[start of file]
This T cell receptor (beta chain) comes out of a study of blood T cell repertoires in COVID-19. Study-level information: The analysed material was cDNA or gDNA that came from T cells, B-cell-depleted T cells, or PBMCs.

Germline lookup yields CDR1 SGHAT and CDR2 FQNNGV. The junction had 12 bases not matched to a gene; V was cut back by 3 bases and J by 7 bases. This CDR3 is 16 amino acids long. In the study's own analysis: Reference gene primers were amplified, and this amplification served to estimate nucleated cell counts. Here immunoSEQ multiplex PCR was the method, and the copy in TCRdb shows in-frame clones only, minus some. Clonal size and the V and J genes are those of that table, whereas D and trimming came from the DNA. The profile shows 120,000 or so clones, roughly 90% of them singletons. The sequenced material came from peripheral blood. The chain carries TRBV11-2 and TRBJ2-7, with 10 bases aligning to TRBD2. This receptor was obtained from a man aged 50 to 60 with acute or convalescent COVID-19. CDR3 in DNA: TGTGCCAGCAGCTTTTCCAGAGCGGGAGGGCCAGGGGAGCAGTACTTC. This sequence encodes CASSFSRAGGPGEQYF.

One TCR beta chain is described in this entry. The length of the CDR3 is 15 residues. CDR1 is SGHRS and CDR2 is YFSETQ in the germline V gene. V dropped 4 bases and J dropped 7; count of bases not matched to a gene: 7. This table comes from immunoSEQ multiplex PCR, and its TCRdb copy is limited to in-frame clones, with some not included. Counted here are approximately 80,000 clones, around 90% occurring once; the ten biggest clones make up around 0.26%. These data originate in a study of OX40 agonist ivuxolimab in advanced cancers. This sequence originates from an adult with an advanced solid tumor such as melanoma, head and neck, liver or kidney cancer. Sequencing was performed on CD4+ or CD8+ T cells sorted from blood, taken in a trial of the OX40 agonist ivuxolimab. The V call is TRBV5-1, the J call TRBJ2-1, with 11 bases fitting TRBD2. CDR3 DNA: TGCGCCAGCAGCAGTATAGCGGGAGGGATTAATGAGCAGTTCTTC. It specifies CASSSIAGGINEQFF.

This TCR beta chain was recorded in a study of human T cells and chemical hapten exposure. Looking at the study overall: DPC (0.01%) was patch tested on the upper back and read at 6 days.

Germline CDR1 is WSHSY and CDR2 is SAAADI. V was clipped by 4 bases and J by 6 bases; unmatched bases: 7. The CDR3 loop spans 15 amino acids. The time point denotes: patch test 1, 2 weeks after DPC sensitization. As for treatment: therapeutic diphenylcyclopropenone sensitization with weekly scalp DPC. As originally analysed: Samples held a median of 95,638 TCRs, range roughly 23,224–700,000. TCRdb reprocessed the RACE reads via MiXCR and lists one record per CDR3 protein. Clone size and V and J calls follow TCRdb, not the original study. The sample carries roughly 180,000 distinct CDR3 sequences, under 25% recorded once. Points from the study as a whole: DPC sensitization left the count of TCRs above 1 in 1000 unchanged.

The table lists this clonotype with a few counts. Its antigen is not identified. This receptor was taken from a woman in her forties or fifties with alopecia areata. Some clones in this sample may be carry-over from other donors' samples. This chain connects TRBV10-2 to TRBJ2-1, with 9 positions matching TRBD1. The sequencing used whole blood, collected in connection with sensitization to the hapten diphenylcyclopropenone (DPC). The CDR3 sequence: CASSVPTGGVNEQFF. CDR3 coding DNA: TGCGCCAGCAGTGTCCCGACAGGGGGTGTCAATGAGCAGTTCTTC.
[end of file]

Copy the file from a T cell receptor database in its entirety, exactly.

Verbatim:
This T cell receptor (beta chain) comes out of a study of blood T cell repertoires in COVID-19. Study-level information: The analysed material was cDNA or gDNA that came from T cells, B-cell-depleted T cells, or PBMCs.

Germline lookup yields CDR1 SGHAT and CDR2 FQNNGV. The junction had 12 bases not matched to a gene; V was cut back by 3 bases and J by 7 bases. This CDR3 is 16 amino acids long. In the study's own analysis: Reference gene primers were amplified, and this amplification served to estimate nucleated cell counts. Here immunoSEQ multiplex PCR was the method, and the copy in TCRdb shows in-frame clones only, minus some. Clonal size and the V and J genes are those of that table, whereas D and trimming came from the DNA. The profile shows 120,000 or so clones, roughly 90% of them singletons. The sequenced material came from peripheral blood. The chain carries TRBV11-2 and TRBJ2-7, with 10 bases aligning to TRBD2. This receptor was obtained from a man aged 50 to 60 with acute or convalescent COVID-19. CDR3 in DNA: TGTGCCAGCAGCTTTTCCAGAGCGGGAGGGCCAGGGGAGCAGTACTTC. This sequence encodes CASSFSRAGGPGEQYF.

One TCR beta chain is described in this entry. The length of the CDR3 is 15 residues. CDR1 is SGHRS and CDR2 is YFSETQ in the germline V gene. V dropped 4 bases and J dropped 7; count of bases not matched to a gene: 7. This table comes from immunoSEQ multiplex PCR, and its TCRdb copy is limited to in-frame clones, with some not included. Counted here are approximately 80,000 clones, around 90% occurring once; the ten biggest clones make up around 0.26%. These data originate in a study of OX40 agonist ivuxolimab in advanced cancers. This sequence originates from an adult with an advanced solid tumor such as melanoma, head and neck, liver or kidney cancer. Sequencing was performed on CD4+ or CD8+ T cells sorted from blood, taken in a trial of the OX40 agonist ivuxolimab. The V call is TRBV5-1, the J call TRBJ2-1, with 11 bases fitting TRBD2. CDR3 DNA: TGCGCCAGCAGCAGTATAGCGGGAGGGATTAATGAGCAGTTCTTC. It specifies CASSSIAGGINEQFF.

This TCR beta chain was recorded in a study of human T cells and chemical hapten exposure. Looking at the study overall: DPC (0.01%) was patch tested on the upper back and read at 6 days.

Germline CDR1 is WSHSY and CDR2 is SAAADI. V was clipped by 4 bases and J by 6 bases; unmatched bases: 7. The CDR3 loop spans 15 amino acids. The time point denotes: patch test 1, 2 weeks after DPC sensitization. As for treatment: therapeutic diphenylcyclopropenone sensitization with weekly scalp DPC. As originally analysed: Samples held a median of 95,638 TCRs, range roughly 23,224–700,000. TCRdb reprocessed the RACE reads via MiXCR and lists one record per CDR3 protein. Clone size and V and J calls follow TCRdb, not the original study. The sample carries roughly 180,000 distinct CDR3 sequences, under 25% recorded once. Points from the study as a whole: DPC sensitization left the count of TCRs above 1 in 1000 unchanged.

The table lists this clonotype with a few counts. Its antigen is not identified. This receptor was taken from a woman in her forties or fifties with alopecia areata. Some clones in this sample may be carry-over from other donors' samples. This chain connects TRBV10-2 to TRBJ2-1, with 9 positions matching TRBD1. The sequencing used whole blood, collected in connection with sensitization to the hapten diphenylcyclopropenone (DPC). The CDR3 sequence: CASSVPTGGVNEQFF. CDR3 coding DNA: TGCGCCAGCAGTGTCCCGACAGGGGGTGTCAATGAGCAGTTCTTC.